NEW RESEARCH STARTS IN ‘SAN FRANCESCO’ ITALY

August 18th 2019 I have finally reached the tip of Italy. I am staying at a free camper stop in the aptly named ‘San Francesco’ an hour north of Venice in the Friuli-Venezia Giulia region which borders Austria and Slovenia. From here I am cataloguing the total LFTT Library Travel books that reference all of Italy and planning my route through the country to collect new video material over the coming months relating to these books. Unfortunately a lot of material already gathered from previous travels is not easily imported into the Phd framework, as its random nature makes it difficult to class as ‘data’ for research purposes. However the immersive nature of this new research, now designing and planning en-route instead of post hoc at home in the studio, is pretty exciting. Also I can delve much deeper as my time is now given over solely to this (apart from daily obligations such as cleaning and cooking!).

I chose Italy as it is the birth place of St Francis, being the libraries original reference point as a Franciscan Library. But from studying the total references via The LFTT map its interesting that actually the Franciscan pilgrimage sites are only mentioned in any detail by one book – ‘The Pilgrims Guide to Franciscan Italy’ by Peter F. Anson (1927).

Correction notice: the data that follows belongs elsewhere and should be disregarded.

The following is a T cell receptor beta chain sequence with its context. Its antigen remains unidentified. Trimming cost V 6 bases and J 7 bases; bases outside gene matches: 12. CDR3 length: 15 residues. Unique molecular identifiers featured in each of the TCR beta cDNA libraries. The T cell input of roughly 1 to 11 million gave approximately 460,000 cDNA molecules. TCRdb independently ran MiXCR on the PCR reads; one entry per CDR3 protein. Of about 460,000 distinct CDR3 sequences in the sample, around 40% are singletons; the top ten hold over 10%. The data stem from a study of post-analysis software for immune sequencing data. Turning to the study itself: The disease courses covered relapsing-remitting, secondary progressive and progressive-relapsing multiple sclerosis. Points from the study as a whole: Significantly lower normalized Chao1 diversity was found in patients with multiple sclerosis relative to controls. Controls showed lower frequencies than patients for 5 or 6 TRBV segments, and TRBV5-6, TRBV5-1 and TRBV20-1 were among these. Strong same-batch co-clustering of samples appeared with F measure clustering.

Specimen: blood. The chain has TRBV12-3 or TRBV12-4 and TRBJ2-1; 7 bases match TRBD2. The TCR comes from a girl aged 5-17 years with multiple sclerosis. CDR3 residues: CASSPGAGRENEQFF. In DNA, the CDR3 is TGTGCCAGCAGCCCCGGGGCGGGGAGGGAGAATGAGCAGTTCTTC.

Also of note is the high contrast between the ‘retreat’ sites highlighted in this book and the other sites in Italy which received the highest concentration of references, namely Rome, Florence and Turin. This is maybe not so surprising as Rome, Florence and Turin are amongst Italy’s major cities and contain a high percentage of the general population. In contrast the most important pilgrim sites mentioned by Anson; La Verna (Chiusi Della Verna), Assisi and Rieti are all mountainous, sparsely populated regions. La Verna is the highest point at 960 metres above sea level, and has only 20 inhabitants per square kilometre, in contrast to Turins 6,800. I am intrigued by St Francis’ nomadic search for ‘a solitary and secret place’… ‘a spot of the earth which induces one to deep ponderings’. There are many accounts of him simply carving out a hole in a rock in some barely accessible precipice! I hope my camper van is up for the task of accessing some of these nether regions…

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